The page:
How many hit movies have had overweight people play the starring role? How many ads in the personals request heavy men or women? What newspaper articles describe fat women as "beautiful"? The answer is close to none. W. Charisse Goodman, the author of the 1995 The Invisible Woman: Confronting Weight Prejudice in America. Her thesis is that "American society tolerates and even encourages prejudice against people, especially women, who are not thin." The chapter being analyzed here, "One Picture Is Worth a Thousand Diets", she discusses the ways in which the media make invisible or deal with disregard women whom are overweight. This depicts the nation's values when it comes to overweight people. It does, however, spark emotions due to her examples and word choices. .
In Goodman's first paragraph, she blames the mass media for encouraging people to "absorb as many goods as possible far beyond the saturation point." (Lunsford, 408) She states that people believe the more have, the sexier and more successful they will be. However, when a woman is perceived as being too fat, she finds that she has committed a "social crime". She also argues that thinner women are portrayed as sexier, happier, and more dynamic. (409) Even though this principle may not be acceptable, she makes conscious cases for it in the rest of the article.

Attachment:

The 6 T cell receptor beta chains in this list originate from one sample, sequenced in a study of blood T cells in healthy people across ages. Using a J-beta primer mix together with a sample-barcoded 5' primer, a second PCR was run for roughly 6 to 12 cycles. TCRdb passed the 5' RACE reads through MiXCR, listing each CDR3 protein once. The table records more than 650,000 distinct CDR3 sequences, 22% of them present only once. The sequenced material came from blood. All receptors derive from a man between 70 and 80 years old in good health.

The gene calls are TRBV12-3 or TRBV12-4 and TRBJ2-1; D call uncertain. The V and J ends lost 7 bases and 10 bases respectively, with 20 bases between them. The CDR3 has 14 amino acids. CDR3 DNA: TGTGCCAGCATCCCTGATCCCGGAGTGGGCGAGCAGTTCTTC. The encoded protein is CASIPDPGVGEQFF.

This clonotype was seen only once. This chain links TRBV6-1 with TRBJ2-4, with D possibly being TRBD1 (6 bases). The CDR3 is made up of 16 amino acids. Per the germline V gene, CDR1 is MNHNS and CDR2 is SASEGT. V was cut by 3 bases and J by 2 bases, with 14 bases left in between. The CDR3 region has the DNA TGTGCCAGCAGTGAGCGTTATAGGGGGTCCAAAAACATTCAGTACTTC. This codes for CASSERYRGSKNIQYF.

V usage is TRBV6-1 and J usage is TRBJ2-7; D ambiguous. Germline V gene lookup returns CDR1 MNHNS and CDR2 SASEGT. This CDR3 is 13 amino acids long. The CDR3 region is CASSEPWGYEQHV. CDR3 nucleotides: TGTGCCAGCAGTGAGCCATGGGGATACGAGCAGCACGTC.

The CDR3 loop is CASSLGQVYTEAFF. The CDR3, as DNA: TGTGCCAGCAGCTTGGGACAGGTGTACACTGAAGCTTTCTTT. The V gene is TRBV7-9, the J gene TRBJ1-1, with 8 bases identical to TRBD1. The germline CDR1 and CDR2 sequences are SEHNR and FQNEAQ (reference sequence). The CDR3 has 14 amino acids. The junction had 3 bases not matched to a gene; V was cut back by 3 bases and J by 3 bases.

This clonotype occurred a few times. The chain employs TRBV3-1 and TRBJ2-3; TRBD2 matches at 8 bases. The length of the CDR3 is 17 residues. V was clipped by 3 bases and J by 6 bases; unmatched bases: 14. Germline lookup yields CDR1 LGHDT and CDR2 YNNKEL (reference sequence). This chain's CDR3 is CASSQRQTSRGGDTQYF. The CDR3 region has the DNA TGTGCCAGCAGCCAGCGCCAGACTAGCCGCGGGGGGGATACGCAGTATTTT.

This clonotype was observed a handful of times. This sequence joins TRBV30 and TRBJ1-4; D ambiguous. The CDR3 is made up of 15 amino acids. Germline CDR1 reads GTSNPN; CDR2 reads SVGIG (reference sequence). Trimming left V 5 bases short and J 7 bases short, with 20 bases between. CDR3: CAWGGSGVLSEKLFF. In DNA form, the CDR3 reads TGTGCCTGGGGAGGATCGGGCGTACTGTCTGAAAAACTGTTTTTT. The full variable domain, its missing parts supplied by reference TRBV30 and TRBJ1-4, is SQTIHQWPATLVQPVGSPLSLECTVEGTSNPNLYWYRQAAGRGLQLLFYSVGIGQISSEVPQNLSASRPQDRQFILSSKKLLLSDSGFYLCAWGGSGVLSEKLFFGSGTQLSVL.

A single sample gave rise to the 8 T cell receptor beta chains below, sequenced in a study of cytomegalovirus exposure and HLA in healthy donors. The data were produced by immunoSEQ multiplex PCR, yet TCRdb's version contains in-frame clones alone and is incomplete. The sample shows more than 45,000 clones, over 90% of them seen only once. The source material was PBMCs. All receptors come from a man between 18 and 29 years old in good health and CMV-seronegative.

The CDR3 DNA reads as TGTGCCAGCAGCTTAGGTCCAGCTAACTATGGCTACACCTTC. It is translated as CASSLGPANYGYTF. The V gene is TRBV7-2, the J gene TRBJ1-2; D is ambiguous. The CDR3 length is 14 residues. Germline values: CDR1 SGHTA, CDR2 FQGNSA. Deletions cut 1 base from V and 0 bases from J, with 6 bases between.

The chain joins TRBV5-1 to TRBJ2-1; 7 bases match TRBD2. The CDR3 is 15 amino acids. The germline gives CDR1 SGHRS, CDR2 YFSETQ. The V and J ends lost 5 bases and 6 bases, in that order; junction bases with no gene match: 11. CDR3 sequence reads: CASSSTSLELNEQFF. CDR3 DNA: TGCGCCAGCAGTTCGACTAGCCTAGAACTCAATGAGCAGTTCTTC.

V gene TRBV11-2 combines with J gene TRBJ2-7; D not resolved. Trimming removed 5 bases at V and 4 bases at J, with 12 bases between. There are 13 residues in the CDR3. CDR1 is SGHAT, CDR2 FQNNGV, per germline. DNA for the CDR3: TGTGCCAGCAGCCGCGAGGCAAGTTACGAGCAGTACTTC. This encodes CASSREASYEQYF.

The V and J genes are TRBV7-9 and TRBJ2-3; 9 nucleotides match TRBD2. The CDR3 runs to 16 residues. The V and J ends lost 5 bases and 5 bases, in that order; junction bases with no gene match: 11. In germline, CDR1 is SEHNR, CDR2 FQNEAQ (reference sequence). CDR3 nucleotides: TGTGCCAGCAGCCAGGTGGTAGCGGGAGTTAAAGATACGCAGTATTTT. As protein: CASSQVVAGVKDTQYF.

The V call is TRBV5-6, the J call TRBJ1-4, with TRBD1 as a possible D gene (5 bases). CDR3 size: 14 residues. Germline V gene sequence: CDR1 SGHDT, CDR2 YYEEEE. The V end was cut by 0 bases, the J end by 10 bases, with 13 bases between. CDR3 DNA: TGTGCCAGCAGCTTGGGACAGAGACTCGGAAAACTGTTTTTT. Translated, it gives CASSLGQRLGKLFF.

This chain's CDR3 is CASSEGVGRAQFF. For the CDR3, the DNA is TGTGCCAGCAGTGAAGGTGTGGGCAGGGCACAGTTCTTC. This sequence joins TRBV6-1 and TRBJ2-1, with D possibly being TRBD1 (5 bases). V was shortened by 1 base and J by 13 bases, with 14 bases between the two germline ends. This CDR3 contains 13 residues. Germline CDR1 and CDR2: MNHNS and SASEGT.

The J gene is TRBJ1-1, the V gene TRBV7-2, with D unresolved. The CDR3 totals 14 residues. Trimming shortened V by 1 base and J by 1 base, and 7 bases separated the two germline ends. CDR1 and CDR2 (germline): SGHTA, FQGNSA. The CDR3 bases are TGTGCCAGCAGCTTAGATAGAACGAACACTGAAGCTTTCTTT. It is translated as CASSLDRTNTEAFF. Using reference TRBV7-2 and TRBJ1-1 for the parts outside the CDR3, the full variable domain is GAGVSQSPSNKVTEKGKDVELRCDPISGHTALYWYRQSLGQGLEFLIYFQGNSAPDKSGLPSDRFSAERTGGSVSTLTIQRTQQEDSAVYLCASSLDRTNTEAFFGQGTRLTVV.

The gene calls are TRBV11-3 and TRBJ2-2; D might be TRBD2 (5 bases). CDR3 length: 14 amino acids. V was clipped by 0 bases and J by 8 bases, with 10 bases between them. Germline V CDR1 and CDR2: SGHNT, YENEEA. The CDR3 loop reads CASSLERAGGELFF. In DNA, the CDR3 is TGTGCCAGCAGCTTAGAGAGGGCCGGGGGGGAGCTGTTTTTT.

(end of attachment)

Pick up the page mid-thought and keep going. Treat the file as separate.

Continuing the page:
Goodman claims that movies not only lack heavy women, but that heavy men are not as severely criticized for their weight. She states that people consider size in a man a sign of his physical power. She makes a good point when she asks the rhetorical question, "can anyone imagine a female version of Cheers" Norm - a lazy, work phobic, beer-guzzling woman who assiduously avoids home and husband - being hailed as funny, let alone "beloved", as one news article put it?" (410).
This article has inartistic appeal because it uses facts and evidence.